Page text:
SanDisk® Corporation (NASDAQ:SNDK) today unveiled the world’s largest capacity flash-based MP3 player, the 8-gigabyte (GB) 1 Sansa e280 that boasts award-winning audio, photo viewing and video clip playback capabilities. Priced at $249.99 (MSRP), the e280 is the latest evolution of SanDisk’s flagship e200 series. The 8GB device sports a microSD expansion slot allowing expansion to 10GB of music—or 2,500 songs—with an optional SanDisk 2GB microSD card, making it the largest capacity flash-based MP3 player on the market.
In conjunction with the rollout of the e280 and in preparation for the holiday season, SanDisk has lowered its prices on the entire Sansa e200 line of products, including the existing 2, 4 and 6GB models.
Current pricing on the Sansa e200 product line includes a 2GB flash-based player for under $140 MSRP.
The dimensions of the Sansa e200 are 1.7 in. wide x 3.5 in. long x 0.5 in. high (4.4 cm wide x 8.9 cm long x 1.3 cm high). Screen size is 1.8-inch (4.572 cm) TFT color screen (QCIF+).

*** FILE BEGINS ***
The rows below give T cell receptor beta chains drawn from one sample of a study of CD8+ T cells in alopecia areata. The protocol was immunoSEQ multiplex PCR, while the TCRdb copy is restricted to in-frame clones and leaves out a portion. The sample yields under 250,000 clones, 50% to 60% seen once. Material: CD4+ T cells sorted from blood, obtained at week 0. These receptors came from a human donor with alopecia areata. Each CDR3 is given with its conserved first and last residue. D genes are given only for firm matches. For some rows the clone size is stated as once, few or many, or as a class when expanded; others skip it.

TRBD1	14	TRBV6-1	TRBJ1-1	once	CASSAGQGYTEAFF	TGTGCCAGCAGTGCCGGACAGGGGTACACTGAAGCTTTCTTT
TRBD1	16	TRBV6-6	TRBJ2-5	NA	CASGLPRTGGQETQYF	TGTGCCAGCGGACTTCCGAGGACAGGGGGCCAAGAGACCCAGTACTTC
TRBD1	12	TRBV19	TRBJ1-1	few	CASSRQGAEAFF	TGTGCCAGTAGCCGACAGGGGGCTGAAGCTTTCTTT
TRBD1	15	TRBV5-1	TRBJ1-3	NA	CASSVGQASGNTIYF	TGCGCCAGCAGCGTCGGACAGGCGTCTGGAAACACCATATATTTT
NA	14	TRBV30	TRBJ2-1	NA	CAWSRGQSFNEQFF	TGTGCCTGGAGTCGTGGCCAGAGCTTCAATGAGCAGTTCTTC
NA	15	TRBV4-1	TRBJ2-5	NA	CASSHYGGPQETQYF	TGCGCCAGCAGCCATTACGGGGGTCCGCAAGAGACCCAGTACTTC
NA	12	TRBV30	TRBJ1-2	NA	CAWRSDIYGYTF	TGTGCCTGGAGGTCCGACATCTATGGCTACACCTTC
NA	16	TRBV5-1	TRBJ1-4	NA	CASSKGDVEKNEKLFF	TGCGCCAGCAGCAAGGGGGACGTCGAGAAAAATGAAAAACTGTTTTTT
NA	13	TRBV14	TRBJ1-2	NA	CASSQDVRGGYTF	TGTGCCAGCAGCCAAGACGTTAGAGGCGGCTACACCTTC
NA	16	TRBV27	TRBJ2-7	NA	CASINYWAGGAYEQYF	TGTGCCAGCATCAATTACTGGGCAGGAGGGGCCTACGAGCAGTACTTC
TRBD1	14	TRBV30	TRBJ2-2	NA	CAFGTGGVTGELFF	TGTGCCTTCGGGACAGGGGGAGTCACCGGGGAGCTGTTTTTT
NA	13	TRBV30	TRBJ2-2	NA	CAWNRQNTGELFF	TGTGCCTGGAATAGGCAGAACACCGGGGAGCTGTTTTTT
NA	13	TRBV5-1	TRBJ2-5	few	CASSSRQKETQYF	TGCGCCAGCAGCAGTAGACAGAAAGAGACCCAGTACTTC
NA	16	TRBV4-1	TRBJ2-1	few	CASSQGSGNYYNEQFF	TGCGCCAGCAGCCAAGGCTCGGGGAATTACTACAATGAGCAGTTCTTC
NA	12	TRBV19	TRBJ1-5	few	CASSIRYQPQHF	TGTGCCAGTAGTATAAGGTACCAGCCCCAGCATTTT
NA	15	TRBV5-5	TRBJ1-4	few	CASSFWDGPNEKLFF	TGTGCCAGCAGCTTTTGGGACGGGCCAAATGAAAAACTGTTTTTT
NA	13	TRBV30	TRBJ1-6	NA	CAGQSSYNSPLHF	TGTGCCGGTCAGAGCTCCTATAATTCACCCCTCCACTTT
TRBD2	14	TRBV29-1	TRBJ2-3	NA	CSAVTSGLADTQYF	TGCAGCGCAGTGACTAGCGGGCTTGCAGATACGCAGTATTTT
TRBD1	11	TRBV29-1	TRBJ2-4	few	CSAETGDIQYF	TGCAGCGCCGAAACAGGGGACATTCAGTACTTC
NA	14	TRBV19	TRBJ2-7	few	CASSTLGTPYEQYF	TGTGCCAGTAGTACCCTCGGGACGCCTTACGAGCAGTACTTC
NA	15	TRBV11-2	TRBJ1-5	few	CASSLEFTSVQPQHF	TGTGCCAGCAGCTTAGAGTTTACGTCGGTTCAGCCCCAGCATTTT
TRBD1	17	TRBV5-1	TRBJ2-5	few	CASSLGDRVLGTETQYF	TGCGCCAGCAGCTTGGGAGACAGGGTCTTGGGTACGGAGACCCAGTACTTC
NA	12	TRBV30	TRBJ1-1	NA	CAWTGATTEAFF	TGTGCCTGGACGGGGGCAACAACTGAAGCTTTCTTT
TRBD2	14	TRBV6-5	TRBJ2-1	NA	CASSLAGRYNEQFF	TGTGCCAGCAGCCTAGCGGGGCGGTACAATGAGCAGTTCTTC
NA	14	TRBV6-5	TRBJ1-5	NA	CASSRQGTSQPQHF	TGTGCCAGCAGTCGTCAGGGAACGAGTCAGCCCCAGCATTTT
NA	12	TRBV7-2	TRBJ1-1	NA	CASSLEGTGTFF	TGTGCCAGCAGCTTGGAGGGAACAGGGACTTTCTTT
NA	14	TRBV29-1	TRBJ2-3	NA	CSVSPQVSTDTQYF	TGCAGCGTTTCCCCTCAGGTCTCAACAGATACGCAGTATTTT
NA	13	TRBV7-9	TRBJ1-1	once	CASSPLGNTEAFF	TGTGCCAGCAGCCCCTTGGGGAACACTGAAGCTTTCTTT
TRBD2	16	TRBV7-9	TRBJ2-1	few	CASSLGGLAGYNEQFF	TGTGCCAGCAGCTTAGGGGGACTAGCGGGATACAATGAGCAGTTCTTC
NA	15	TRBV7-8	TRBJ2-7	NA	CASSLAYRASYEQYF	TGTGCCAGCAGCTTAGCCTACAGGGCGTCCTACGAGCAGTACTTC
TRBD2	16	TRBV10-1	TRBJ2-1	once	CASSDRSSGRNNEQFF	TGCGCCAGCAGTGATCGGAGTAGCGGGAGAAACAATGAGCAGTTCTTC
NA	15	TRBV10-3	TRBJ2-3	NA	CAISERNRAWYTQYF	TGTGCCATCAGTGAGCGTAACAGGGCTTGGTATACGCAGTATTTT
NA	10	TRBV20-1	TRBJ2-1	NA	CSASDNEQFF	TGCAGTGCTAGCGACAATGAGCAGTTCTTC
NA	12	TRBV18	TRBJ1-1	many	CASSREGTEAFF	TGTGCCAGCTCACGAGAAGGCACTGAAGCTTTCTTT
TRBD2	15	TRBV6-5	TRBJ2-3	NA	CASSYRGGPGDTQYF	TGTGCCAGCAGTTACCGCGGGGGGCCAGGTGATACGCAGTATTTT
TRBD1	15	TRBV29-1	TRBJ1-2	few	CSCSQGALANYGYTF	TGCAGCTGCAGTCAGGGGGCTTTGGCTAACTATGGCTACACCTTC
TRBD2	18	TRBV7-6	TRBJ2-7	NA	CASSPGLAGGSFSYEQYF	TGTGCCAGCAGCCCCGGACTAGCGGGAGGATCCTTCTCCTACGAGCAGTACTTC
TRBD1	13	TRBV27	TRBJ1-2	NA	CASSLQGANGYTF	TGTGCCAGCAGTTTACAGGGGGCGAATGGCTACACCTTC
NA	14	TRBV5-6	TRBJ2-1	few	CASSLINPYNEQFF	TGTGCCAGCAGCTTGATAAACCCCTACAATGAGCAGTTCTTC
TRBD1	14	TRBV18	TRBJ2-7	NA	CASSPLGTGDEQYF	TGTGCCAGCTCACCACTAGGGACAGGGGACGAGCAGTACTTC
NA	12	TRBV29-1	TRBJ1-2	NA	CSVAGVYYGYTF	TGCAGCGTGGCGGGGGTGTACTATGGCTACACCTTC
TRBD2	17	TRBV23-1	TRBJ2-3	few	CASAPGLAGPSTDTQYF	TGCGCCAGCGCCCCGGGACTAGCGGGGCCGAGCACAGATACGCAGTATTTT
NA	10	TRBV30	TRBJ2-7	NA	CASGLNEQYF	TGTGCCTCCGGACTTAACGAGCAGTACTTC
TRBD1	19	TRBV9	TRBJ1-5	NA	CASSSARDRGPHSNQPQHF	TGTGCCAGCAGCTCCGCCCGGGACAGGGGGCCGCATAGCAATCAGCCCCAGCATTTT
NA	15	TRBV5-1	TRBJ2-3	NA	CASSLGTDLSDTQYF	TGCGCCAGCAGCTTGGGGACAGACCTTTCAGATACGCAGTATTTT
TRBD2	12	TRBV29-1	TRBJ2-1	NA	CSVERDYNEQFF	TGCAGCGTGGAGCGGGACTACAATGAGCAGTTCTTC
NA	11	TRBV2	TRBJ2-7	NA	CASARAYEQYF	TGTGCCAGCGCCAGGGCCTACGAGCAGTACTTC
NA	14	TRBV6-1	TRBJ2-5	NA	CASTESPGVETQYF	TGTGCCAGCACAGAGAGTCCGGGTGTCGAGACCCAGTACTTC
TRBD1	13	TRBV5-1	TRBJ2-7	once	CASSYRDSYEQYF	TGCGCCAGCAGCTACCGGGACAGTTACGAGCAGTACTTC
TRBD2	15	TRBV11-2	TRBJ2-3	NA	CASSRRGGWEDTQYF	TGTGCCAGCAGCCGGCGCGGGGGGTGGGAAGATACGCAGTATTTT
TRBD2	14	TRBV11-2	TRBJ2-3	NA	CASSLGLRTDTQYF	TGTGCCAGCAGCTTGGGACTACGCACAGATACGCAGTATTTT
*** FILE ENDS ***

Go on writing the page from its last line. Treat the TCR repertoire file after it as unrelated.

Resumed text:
“SanDisk is once again making it incredibly affordable for consumers to purchase the most feature-rich, high-capacity players on the market at the best possible price,” said Eric Bone, director of audio/video product marketing at SanDisk. “The most costly ingredient in a flash-based MP3 player is the flash memory. Since we make the flash memory, we essentially remove the middleman and pass that savings directly to the consumer.”
In addition to holding thousands of songs, the Sansa e200 includes a plethora of features to enhance the listening and viewing experience. These include:
For instant access to millions of digital songs, the Sansa e200 series players support Microsoft® PlaysForSure™ so consumers can download and pay for songs individually or download an unlimited amount of music for a flat monthly subscription fee from music stores such as Rhapsody To Go® and others.
The player is designed to work seamlessly with a wide range of popular music formats such as MP3 and Windows Media Audio (WMA) in both unprotected and protected files (such as those WMA files purchased from music stores).